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The Catalyst DAY WEATHER Today: Sparce Storms -High 85 Thursday: Scattered Storms 82 Friday: Isolated T-Storms -85 Saturday: Isolated T-Storrns -85 Sunday: Isolated T-Storms -85 Monday: Sunny -87 Thesday: Crisp & Cool -82 WALL ASSIGNMENTS Friday: Brian Cody & Marina Williams -" Octoball" Saturday: Marcus Michelson & Alex Brown I the CATALYST Copyngln 2003. n., Cotal)>t. All right' r<:'-C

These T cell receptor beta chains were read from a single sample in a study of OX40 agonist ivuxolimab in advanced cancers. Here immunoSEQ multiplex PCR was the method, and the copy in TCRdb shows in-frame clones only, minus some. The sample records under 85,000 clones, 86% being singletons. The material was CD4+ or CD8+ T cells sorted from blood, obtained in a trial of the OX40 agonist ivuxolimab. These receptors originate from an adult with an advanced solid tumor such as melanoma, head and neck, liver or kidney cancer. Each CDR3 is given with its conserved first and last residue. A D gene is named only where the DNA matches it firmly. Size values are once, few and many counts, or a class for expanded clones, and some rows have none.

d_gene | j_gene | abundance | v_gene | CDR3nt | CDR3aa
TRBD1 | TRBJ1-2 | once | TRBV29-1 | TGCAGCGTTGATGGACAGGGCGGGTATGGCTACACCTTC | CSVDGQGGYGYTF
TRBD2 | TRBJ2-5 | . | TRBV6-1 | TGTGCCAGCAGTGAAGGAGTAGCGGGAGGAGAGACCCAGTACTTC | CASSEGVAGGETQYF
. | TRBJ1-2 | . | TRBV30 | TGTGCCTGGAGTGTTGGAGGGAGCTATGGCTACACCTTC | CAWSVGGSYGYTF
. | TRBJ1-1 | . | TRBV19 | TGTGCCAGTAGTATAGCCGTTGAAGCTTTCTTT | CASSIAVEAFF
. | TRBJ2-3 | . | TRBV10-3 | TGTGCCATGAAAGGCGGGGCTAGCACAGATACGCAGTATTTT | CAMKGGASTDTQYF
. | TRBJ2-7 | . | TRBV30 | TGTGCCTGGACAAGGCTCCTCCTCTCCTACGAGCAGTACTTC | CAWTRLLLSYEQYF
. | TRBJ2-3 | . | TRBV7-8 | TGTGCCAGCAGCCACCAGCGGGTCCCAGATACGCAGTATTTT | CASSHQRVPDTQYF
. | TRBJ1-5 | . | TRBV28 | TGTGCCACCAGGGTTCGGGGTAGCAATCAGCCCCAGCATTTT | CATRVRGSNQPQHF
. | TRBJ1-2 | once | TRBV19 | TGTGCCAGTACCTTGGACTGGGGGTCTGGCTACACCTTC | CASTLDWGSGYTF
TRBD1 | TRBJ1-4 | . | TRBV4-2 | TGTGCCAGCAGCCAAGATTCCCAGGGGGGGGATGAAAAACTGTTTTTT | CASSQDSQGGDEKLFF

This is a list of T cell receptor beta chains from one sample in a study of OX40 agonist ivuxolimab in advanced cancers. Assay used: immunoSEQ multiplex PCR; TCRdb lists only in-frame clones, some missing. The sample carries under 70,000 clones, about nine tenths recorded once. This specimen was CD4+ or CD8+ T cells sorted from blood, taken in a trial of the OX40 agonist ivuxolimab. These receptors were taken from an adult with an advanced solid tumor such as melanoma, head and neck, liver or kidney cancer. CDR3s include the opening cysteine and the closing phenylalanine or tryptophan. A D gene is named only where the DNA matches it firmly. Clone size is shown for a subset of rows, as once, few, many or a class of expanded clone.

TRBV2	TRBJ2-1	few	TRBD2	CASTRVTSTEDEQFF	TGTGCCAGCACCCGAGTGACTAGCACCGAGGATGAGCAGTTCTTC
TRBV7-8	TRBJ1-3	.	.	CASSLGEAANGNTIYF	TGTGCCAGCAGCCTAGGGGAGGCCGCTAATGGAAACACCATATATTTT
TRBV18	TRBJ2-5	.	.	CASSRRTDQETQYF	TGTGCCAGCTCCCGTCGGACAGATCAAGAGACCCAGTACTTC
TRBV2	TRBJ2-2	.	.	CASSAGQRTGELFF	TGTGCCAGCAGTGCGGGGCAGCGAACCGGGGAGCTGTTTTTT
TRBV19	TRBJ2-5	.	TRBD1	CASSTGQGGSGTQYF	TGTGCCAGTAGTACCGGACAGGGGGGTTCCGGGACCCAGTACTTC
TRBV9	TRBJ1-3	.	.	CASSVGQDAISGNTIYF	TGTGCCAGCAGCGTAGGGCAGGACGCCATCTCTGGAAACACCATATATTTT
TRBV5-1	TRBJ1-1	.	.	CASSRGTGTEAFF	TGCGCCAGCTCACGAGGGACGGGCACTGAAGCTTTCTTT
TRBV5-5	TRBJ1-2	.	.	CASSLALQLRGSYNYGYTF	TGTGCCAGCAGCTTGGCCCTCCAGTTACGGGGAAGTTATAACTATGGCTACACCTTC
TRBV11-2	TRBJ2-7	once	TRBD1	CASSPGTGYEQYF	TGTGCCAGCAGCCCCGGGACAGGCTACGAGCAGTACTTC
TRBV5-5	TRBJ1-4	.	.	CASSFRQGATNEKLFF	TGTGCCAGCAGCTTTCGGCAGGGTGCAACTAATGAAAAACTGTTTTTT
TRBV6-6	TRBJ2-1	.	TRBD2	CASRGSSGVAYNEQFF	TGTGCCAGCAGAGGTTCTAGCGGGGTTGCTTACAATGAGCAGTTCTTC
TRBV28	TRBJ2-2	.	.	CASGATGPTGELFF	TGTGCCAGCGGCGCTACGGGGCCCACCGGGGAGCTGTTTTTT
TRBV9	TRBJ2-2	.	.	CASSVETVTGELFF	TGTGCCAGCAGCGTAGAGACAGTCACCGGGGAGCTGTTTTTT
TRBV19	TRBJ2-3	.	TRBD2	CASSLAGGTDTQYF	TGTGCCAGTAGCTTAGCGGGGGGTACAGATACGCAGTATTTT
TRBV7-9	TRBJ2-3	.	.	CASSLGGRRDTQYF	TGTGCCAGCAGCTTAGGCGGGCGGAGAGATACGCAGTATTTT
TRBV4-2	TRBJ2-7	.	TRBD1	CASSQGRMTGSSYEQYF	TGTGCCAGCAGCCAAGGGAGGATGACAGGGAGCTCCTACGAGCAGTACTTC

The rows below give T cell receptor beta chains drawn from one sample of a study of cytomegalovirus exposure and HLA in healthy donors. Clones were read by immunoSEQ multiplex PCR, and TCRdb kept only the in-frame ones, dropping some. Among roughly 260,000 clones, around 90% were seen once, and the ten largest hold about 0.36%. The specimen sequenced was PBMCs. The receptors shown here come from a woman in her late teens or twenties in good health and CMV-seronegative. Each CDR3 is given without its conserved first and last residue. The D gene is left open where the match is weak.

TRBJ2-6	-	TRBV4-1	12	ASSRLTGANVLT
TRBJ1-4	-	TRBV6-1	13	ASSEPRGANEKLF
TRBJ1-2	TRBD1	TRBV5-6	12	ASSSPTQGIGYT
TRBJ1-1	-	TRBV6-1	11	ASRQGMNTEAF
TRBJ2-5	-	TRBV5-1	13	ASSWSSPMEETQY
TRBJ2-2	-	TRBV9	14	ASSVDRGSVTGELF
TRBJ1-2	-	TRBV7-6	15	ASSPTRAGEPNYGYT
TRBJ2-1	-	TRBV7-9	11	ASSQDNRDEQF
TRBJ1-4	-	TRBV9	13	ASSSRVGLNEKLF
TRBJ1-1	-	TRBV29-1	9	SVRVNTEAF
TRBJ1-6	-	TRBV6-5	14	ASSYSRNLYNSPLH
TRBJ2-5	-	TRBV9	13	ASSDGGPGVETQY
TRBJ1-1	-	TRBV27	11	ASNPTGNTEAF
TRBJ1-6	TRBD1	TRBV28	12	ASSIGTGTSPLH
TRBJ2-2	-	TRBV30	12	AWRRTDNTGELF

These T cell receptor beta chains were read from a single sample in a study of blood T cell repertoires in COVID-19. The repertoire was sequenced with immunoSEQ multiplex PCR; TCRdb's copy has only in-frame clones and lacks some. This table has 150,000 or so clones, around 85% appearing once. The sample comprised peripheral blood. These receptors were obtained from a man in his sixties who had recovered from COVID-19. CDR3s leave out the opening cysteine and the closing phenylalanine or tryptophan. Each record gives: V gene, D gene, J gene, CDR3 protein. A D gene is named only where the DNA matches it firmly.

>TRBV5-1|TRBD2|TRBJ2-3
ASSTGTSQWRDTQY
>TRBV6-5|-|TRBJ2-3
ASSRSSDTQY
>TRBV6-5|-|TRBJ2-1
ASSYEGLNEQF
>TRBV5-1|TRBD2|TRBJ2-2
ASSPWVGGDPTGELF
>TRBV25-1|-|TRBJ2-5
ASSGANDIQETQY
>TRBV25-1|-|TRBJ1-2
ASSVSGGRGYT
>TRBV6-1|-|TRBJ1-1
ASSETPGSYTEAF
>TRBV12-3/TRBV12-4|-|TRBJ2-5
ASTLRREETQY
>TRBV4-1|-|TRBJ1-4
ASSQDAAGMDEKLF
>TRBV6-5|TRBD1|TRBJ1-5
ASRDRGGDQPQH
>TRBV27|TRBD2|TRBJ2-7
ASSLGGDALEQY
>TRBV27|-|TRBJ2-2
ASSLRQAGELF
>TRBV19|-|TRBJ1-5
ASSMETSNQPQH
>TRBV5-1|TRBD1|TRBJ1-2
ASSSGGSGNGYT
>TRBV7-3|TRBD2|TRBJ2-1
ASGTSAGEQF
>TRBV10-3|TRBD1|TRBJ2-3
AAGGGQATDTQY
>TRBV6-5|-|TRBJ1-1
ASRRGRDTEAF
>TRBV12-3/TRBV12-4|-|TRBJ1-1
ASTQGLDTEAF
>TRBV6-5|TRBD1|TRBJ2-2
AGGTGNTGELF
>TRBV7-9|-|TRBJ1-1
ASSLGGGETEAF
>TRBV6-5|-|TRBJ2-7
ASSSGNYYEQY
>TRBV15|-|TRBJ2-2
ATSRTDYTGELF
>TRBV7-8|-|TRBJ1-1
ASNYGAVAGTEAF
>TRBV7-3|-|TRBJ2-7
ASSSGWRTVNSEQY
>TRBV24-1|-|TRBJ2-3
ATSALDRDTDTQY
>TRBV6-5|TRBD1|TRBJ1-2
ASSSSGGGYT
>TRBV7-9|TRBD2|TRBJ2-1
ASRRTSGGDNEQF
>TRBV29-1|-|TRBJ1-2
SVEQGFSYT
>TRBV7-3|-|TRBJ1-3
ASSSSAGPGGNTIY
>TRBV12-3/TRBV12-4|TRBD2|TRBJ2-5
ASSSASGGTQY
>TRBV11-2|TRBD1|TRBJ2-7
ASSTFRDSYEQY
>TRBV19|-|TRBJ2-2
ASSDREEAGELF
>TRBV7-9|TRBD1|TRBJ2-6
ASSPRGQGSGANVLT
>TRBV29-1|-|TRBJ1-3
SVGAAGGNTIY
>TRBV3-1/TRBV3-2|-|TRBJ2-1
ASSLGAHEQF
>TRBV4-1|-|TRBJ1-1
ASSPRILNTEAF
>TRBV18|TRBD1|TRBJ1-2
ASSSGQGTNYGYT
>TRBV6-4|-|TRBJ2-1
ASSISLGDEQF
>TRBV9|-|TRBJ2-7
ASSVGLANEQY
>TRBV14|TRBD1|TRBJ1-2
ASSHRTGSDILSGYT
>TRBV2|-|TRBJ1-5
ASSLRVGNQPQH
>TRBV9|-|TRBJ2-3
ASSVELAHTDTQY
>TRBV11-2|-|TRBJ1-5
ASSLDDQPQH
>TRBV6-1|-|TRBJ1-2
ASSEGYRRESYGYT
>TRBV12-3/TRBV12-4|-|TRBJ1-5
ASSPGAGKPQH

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The Catal NEWS Ad-hoc committee allocates $18,000 in On Monday Sept. 22 nearly $18,000 in athletic funding was recommended for allocation to campus sports teams and clubs. This money is part of a $30,000 athletic fund for the year. An ad-hoc committee made tough choices, and not everyone go1 the funding they hoped for. Decisions were made by the New College Student A!liance executive cabinet, the Fitnes1.> Center reps, and the two SAC meml er in attendence. Fitness Center D1rector Colin Jordan also attended. He not given a vote. but Jordan did offe r recommendations to groups applying for funding This helped v.ith the commi ttee's job of di iding limited fundmg The votes v. ere o y recommenda tions, as sport f unding is now under the sole jurisd1ct on of the president However, N SA Maxeme T\.1chman has taken steps to remove herself tiom the rts funding process _1ust as soon as tt c me under her con trol. Foundatll n Rcprel>entative Lawrence Bov. dish said Tuchman -wanted an adv'sory committee .. rtoJ get as many pco l e mvol ed as p sJhk. The funding has only recently come under the pre,ldenfs jurisdiction. 1 hstor1cally, lle SAC 1a handled sport funding Mo t voting tllember believed a mass e-mail v. as sent out to infonn po tential applic< nls for funding of the need to apply. An e-mail was sent to many voting JileniberS and some appli cants, mostly those who previously applied, though not to the general student body. Bowdish said "There might be a bit of an uproar over low advertis ing for the committee." Bowdish called the situation "a good top-gap solution for time being." SAC member in attendence Chris Altes said not all members knew about the meeting. Altes sa1d it was a "neces sary thing," and not an emergency meeting as some viewed it. Alumni Representative Mike Burch said he attended "to make sure every one gets money, except for the groups I voted against." Most applicattans were ubmitted by the deadline, but few were thorough. Bowdtsh said too many groups seemed as if they were applying for an ac count." Altes compared what's happening here to athletic deprutments at oth:er schools, .. There they have a staff with accounts. Here, because we are small enough and we care. we can look at every allocation in it's own light and of it's own merit." However, running ath letic allocations like the SAC did not scerr be an ophon for sports funding. Bowdish speculated of a solution to Account Proposal "This committee can't be expected to meet every few week ... athletic clubs would have an account with (student affair ), when they want money, they go there. Money that' not pent at the end of the semester would just be back in." The recent cnanges in tJie system fOi allocating funds have created confu sion. Aside from invited voting members not knowing of the meeting, which Altes discounted since the ''SAC doesn't need to be there in force _. we're tough as nails," the interim na ture of the system has made permanent theories of sports funding at New College only speculation. Most of those involved feel a per manent y tem wiU be worked out. Burch said, 'Were ju t like a regular bureaucracy, everything takes time." Most theorie ay the presidency will hold jurisdiction for only a short time, putting it under a new conunittee oon. The actual deci ion will be made in an advisory council similar to the one that convened Monday. .1any member were in consensus that a permanent committee should encompa s a many facet. of New College life as possible, with SAC members and executive cab inet member mcluded, as well as the fitness center Re. ident Life repre enta tive T e meeting was generally viewed a a "uccess and the money was allo cated. Bowdish said "it could have \or. e we did "' good JOb for the lir:>t time, although there was httle order The committee worked dilli gently to en 'Ure the process was fair and that all views were given equal time. "It's your elected representatives. you have no choice but to trust u ,'' Alte aid. October hletic ees Eva Gutierre2'1Catalyst voted on convened for this purpose: Fencing $200 Soccer $2813.70 (men's and women's) $800 Sparring $200 Tennis $3000 Golf$510 Sail-$1500 $200 Eliptical $2500 (contingent upon USF paying other $2000) $6000 Total$17,723 List of those voting members in attendance: Nikash Patel Fitness Center Rep Chris AltesSAC member Knstin PsiakiFitness Center Rep Michael BurchAlumni Rep Isaac UuSAC member Lawrence BowdishFoundation Rep Brian CodyArchivist Corey CallahanExecutive VP Audrey Nicoleau VP Academic Affairs Sarah ZellVP Student Affairs